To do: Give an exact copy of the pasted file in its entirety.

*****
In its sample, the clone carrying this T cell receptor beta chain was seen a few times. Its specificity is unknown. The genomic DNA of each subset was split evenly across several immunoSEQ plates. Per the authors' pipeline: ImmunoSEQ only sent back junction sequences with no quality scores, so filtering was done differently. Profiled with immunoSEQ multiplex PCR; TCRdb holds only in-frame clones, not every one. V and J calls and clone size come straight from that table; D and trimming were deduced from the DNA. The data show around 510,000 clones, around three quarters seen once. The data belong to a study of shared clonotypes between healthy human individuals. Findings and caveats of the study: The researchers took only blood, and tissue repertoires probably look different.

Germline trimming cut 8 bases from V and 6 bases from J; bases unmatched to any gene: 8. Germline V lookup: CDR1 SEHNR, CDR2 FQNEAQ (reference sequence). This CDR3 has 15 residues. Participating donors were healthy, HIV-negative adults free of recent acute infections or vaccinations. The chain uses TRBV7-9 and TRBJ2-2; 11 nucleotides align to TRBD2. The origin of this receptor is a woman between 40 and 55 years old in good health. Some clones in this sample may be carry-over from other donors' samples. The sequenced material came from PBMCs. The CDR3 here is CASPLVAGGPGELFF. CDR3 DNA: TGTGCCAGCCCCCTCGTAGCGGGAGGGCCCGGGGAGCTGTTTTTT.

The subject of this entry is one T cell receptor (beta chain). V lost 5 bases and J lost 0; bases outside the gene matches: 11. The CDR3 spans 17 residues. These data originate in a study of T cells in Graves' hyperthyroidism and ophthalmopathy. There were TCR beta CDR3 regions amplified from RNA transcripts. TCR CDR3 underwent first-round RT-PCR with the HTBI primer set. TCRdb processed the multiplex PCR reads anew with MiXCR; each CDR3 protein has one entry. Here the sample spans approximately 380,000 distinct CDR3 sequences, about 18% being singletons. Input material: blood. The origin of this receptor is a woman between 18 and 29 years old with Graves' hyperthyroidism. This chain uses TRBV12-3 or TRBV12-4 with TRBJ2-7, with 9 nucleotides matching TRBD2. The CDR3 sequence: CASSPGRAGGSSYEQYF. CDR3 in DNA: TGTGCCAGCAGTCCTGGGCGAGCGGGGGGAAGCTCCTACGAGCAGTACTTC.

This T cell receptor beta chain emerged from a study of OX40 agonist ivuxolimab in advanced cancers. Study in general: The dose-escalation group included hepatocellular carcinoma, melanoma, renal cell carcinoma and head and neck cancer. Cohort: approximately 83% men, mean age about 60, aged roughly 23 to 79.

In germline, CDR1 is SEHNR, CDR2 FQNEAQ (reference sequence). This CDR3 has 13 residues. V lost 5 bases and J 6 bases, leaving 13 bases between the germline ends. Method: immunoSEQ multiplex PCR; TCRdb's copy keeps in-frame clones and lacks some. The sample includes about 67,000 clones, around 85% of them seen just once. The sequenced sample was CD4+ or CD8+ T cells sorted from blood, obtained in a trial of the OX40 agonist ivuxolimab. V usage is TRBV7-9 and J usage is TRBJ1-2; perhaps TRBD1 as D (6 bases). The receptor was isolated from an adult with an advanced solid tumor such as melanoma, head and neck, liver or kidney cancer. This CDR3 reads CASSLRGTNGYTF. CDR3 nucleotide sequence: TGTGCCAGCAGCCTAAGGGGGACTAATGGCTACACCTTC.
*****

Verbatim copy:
In its sample, the clone carrying this T cell receptor beta chain was seen a few times. Its specificity is unknown. The genomic DNA of each subset was split evenly across several immunoSEQ plates. Per the authors' pipeline: ImmunoSEQ only sent back junction sequences with no quality scores, so filtering was done differently. Profiled with immunoSEQ multiplex PCR; TCRdb holds only in-frame clones, not every one. V and J calls and clone size come straight from that table; D and trimming were deduced from the DNA. The data show around 510,000 clones, around three quarters seen once. The data belong to a study of shared clonotypes between healthy human individuals. Findings and caveats of the study: The researchers took only blood, and tissue repertoires probably look different.

Germline trimming cut 8 bases from V and 6 bases from J; bases unmatched to any gene: 8. Germline V lookup: CDR1 SEHNR, CDR2 FQNEAQ (reference sequence). This CDR3 has 15 residues. Participating donors were healthy, HIV-negative adults free of recent acute infections or vaccinations. The chain uses TRBV7-9 and TRBJ2-2; 11 nucleotides align to TRBD2. The origin of this receptor is a woman between 40 and 55 years old in good health. Some clones in this sample may be carry-over from other donors' samples. The sequenced material came from PBMCs. The CDR3 here is CASPLVAGGPGELFF. CDR3 DNA: TGTGCCAGCCCCCTCGTAGCGGGAGGGCCCGGGGAGCTGTTTTTT.

The subject of this entry is one T cell receptor (beta chain). V lost 5 bases and J lost 0; bases outside the gene matches: 11. The CDR3 spans 17 residues. These data originate in a study of T cells in Graves' hyperthyroidism and ophthalmopathy. There were TCR beta CDR3 regions amplified from RNA transcripts. TCR CDR3 underwent first-round RT-PCR with the HTBI primer set. TCRdb processed the multiplex PCR reads anew with MiXCR; each CDR3 protein has one entry. Here the sample spans approximately 380,000 distinct CDR3 sequences, about 18% being singletons. Input material: blood. The origin of this receptor is a woman between 18 and 29 years old with Graves' hyperthyroidism. This chain uses TRBV12-3 or TRBV12-4 with TRBJ2-7, with 9 nucleotides matching TRBD2. The CDR3 sequence: CASSPGRAGGSSYEQYF. CDR3 in DNA: TGTGCCAGCAGTCCTGGGCGAGCGGGGGGAAGCTCCTACGAGCAGTACTTC.

This T cell receptor beta chain emerged from a study of OX40 agonist ivuxolimab in advanced cancers. Study in general: The dose-escalation group included hepatocellular carcinoma, melanoma, renal cell carcinoma and head and neck cancer. Cohort: approximately 83% men, mean age about 60, aged roughly 23 to 79.

In germline, CDR1 is SEHNR, CDR2 FQNEAQ (reference sequence). This CDR3 has 13 residues. V lost 5 bases and J 6 bases, leaving 13 bases between the germline ends. Method: immunoSEQ multiplex PCR; TCRdb's copy keeps in-frame clones and lacks some. The sample includes about 67,000 clones, around 85% of them seen just once. The sequenced sample was CD4+ or CD8+ T cells sorted from blood, obtained in a trial of the OX40 agonist ivuxolimab. V usage is TRBV7-9 and J usage is TRBJ1-2; perhaps TRBD1 as D (6 bases). The receptor was isolated from an adult with an advanced solid tumor such as melanoma, head and neck, liver or kidney cancer. This CDR3 reads CASSLRGTNGYTF. CDR3 nucleotide sequence: TGTGCCAGCAGCCTAAGGGGGACTAATGGCTACACCTTC.